The strategic closeness between India and Japan is clearly growing.  In 2018, there were a plethora of media reports to the effect that discussions between Japan and India to facilitate logistics Indian naval access to Japan’s Djibouti base were in an advanced stage.[26]  Expectations were once again raised in 2019, in the run-up to the India-Japan ‘2+2 Dialogue’ (involving the Defence and External/Foreign Affairs ministers of the two countries), with “top diplomatic sources” being referred-to in respectable sections of the Indian print media[27] as having indicated that India and Japan will soon extend logistical support to each other’s Navies when Acquisition and Cross-Servicing Agreement (ACSA) is inked later this year. This agreement is expected to further deepen the defence cooperation between the two countries.”  The Inaugural ‘2+2 Meeting’ was, indeed, held in New Delhi, on 30 November 2019, and the bilateral ACSA Agreement was discussed, but not concluded.[28] On the other hand, Japanese support to the announcement by India’s Prime Minister, Shri Narendra Modi, of the “Indo-Pacific Oceans Initiative” (IPOI)[29] was clearly and unambiguously expressed in the 2+2 Meeting.[30]


In conclusion, an important point that merits reiteration is that single-commodity-vulnerabilities such as petroleum-based energy, food, mineral ores, etc., invariably generate mitigation geostrategies that seek to prevent societal (and hence ‘political’) instability of the source of the commodity concerned.  These often include the setting-up of educational and vocational structures, the promotion of primary and secondary healthcare through the creation and/or funding of primary healthcare centres, clinics and hospitals, assistance to set-up manpower-intensive small-scale medium-scale, and even large-scale industries, and so forth — all of which are designed to promote societal stability (and, by corollary, prevent instability that could then threaten the availability of the commodity desired).  When nations fail to do this (as in the case of both India and China in Sudan[31]), the results are often deleterious to their attainment of critical geoeconomic objectives and hence to their geopolitical interest.  However, even when they do manage to do these things successfully — as in the case of Japan, which uses its Official Development Assistance (ODA) to great effect[32] — this creates new interests (perhaps ‘secondary interests’ might be an appropriate term), which themselves become important enough to merit the creation and execution of strategies/geostrategies designed to preserve, promote and protect them, thereby generating assurance and assurance mechanisms and structures of their own.  Commodity-vulnerability mitigation, therefore, rapidly become a complex and complicated matter.  Retaining clarity and about the core issue (namely, the commodity-vulnerability itself) and retaining it at the centre of one’s strategic thinking and analysis is a policy-relevant skill to which Indian scholarship can and must contribute very significantly.  It is hoped that the foregoing paragraphs will serve as a small step in this direction.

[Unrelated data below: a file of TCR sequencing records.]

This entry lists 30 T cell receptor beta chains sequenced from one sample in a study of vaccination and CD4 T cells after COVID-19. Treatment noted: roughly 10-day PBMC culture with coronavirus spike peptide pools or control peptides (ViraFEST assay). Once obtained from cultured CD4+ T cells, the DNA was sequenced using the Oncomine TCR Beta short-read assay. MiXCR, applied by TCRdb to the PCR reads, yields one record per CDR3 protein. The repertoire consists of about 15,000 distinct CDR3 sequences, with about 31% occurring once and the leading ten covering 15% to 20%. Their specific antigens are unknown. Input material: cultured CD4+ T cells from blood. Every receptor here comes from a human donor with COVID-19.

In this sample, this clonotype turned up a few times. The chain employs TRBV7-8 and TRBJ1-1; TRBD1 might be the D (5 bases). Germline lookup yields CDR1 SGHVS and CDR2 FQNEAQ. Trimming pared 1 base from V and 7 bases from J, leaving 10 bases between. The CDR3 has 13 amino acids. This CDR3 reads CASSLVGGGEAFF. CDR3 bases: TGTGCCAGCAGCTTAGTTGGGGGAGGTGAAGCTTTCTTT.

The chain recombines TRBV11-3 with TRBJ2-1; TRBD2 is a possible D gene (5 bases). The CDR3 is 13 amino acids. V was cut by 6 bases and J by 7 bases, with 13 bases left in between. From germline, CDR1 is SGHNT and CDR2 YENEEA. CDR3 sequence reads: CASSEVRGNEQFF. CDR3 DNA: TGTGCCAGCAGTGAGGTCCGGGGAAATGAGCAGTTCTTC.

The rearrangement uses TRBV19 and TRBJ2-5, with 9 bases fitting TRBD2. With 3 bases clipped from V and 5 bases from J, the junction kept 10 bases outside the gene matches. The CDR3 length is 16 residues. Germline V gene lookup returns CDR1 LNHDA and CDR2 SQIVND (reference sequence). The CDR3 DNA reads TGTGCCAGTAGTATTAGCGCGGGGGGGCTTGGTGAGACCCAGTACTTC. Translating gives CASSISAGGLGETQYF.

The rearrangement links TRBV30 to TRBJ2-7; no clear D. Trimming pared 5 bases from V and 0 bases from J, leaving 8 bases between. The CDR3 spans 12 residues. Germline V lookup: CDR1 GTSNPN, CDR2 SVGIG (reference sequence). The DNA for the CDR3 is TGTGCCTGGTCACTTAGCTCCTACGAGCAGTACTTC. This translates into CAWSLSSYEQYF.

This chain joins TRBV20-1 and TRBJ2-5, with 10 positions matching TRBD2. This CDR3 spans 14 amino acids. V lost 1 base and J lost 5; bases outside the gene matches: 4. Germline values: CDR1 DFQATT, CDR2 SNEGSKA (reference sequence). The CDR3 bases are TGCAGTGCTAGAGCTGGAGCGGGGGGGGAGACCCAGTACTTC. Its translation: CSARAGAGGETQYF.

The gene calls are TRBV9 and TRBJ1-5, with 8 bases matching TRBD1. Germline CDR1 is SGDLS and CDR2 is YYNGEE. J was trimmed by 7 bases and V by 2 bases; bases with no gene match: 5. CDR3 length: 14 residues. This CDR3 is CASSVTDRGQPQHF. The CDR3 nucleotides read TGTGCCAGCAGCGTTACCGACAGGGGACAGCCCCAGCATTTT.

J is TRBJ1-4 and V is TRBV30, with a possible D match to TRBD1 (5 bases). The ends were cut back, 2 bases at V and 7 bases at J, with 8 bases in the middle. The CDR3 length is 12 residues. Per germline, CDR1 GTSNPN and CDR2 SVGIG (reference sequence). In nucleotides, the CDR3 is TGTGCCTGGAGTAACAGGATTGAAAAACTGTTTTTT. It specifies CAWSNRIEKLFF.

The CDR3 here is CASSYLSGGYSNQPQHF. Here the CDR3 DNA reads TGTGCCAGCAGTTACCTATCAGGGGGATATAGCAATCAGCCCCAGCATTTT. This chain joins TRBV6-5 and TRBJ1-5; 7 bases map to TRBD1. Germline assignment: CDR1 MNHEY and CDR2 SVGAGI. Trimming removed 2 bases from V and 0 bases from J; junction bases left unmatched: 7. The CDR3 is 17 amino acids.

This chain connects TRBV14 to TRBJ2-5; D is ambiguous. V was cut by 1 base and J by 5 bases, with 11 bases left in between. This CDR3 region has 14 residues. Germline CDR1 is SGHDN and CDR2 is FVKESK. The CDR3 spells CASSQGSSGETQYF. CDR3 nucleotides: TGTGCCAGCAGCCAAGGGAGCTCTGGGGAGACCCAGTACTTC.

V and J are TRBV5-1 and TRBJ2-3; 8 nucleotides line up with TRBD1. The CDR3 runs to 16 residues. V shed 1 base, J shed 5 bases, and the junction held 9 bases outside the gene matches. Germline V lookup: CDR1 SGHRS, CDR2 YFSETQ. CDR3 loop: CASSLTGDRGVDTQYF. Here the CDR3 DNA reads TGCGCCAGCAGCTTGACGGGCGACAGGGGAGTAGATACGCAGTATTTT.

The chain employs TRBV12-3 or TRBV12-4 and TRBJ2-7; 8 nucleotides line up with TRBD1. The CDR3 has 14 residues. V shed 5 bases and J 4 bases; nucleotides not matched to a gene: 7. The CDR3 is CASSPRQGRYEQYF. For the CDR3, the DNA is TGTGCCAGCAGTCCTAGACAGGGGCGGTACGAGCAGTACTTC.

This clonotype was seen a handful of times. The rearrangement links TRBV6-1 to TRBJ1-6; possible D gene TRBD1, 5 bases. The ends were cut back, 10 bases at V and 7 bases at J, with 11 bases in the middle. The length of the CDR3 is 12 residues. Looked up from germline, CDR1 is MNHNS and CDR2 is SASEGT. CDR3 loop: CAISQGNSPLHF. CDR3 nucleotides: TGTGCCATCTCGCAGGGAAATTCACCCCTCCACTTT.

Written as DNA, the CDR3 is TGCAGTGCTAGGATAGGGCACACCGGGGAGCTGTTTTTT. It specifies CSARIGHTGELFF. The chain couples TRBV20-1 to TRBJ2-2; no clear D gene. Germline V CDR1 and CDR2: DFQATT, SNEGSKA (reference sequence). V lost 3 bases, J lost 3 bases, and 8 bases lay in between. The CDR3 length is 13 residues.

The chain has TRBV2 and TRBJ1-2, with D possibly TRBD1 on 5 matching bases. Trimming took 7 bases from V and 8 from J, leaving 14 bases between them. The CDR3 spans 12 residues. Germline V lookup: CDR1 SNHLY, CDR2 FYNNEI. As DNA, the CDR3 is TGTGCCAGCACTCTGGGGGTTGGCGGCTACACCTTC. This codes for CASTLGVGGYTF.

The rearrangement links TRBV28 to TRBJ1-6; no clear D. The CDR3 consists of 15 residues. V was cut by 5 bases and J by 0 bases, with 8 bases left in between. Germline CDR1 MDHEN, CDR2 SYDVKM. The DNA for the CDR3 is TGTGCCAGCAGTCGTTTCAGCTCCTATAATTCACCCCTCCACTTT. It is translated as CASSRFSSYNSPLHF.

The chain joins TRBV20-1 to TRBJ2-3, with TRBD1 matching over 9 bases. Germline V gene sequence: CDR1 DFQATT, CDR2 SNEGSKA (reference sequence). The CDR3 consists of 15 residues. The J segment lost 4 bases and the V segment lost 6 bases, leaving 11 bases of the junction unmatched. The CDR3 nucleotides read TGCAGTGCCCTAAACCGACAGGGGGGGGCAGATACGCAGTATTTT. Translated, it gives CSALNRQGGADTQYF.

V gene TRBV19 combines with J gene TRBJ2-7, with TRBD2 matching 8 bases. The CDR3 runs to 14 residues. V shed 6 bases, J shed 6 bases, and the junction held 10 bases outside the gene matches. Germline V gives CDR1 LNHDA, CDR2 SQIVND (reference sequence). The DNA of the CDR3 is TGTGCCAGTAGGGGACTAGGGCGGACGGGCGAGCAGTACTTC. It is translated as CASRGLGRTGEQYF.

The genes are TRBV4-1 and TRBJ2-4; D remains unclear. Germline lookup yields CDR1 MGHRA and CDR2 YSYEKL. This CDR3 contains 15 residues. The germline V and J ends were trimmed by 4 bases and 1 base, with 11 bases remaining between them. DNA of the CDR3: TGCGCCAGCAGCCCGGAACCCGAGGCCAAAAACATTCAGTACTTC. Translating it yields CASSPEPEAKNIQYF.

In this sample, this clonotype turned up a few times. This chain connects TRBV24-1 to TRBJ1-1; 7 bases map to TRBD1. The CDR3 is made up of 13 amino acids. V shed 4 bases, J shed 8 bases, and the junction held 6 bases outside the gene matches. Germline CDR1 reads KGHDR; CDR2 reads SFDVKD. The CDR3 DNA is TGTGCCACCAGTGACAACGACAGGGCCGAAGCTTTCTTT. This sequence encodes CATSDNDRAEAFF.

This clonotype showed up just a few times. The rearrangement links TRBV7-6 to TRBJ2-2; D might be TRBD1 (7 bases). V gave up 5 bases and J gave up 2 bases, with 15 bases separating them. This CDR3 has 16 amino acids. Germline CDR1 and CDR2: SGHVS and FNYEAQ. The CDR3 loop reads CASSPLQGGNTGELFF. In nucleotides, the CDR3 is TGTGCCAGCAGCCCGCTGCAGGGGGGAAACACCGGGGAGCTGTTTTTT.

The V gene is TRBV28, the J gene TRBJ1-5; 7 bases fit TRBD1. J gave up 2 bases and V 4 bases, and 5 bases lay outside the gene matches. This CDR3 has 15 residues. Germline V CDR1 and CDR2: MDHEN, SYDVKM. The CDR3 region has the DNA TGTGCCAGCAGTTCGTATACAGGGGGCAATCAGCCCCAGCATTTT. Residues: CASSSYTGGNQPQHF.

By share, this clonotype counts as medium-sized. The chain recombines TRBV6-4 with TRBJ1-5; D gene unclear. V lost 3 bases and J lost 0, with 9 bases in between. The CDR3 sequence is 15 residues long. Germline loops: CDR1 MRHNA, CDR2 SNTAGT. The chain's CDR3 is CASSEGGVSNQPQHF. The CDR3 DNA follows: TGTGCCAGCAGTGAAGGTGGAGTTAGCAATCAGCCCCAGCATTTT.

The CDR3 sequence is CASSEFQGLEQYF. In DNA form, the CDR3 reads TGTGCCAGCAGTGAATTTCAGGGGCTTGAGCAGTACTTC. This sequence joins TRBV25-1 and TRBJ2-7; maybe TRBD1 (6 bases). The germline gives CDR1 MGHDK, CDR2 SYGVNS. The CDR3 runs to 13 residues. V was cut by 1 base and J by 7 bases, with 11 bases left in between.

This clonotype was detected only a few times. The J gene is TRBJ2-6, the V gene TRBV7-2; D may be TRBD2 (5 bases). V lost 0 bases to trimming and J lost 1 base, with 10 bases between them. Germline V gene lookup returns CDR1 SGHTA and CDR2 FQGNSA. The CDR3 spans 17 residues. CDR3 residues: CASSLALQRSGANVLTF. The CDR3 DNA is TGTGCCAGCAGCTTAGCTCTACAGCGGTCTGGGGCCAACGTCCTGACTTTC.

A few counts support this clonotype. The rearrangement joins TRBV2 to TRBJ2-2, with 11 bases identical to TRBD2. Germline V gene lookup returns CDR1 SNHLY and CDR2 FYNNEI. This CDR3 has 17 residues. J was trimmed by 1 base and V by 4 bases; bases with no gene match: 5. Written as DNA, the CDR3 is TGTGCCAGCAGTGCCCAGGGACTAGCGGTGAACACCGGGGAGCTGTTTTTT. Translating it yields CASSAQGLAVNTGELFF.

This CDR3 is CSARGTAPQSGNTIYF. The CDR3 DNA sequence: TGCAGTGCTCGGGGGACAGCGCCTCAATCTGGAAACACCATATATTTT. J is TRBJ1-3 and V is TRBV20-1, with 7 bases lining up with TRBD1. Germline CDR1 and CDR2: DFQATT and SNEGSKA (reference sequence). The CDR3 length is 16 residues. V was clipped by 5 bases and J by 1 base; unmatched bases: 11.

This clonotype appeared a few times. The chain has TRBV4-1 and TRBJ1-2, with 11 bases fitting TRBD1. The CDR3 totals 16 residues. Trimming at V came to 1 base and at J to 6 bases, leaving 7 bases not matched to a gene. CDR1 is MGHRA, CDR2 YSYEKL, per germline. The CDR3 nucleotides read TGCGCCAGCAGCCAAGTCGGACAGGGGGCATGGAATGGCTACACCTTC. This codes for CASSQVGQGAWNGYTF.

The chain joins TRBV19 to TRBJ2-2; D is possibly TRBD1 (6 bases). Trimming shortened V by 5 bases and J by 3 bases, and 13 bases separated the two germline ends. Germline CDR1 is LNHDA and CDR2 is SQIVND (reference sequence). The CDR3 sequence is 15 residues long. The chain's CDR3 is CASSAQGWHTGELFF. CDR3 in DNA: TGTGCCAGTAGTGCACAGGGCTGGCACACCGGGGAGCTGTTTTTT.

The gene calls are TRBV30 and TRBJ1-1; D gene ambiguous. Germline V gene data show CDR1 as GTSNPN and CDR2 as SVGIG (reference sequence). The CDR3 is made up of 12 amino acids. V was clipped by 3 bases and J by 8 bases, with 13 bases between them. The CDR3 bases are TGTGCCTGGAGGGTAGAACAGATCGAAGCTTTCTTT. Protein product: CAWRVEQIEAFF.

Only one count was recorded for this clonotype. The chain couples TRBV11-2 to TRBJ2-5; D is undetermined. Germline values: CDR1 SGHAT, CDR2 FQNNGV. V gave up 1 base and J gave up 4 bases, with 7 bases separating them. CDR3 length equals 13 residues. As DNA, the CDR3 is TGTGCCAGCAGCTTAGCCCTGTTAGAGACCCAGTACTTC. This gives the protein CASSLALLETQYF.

About the Authors 

*Vice Admiral Pradeep Chauhan, AVSM & Bar, VSM, IN (Retd) is the Director-General of the National Maritime Foundation (NMF).  He is a prolific writer and a globally renowned strategic analyst who specialises in maritime affairs and issues. He can be contacted at


**Jay Maniyar is a Research Associate at the National Maritime Foundation (NMF), whose current research is focussed upon maritime issues vis-à-vis Japan and South Korea insofar as these are relevant to India’s own maritime endeavours. He can be contacted at


[1] “The Strait of Hormuz is the World’s Most Important Oil Transit Chokepoint”, US Energy Information Administration (EIA) Website, 20 June 2019,

[2] “The Bab el-Mandeb Strait is a Strategic Route for Oil and Natural Gas Shipments”, US Energy Information Administration (EIA) Website, 27 August 2019,

[3] “Hormuz is the World’s Most Important Oil Transit Chokepoint”, EIA op cit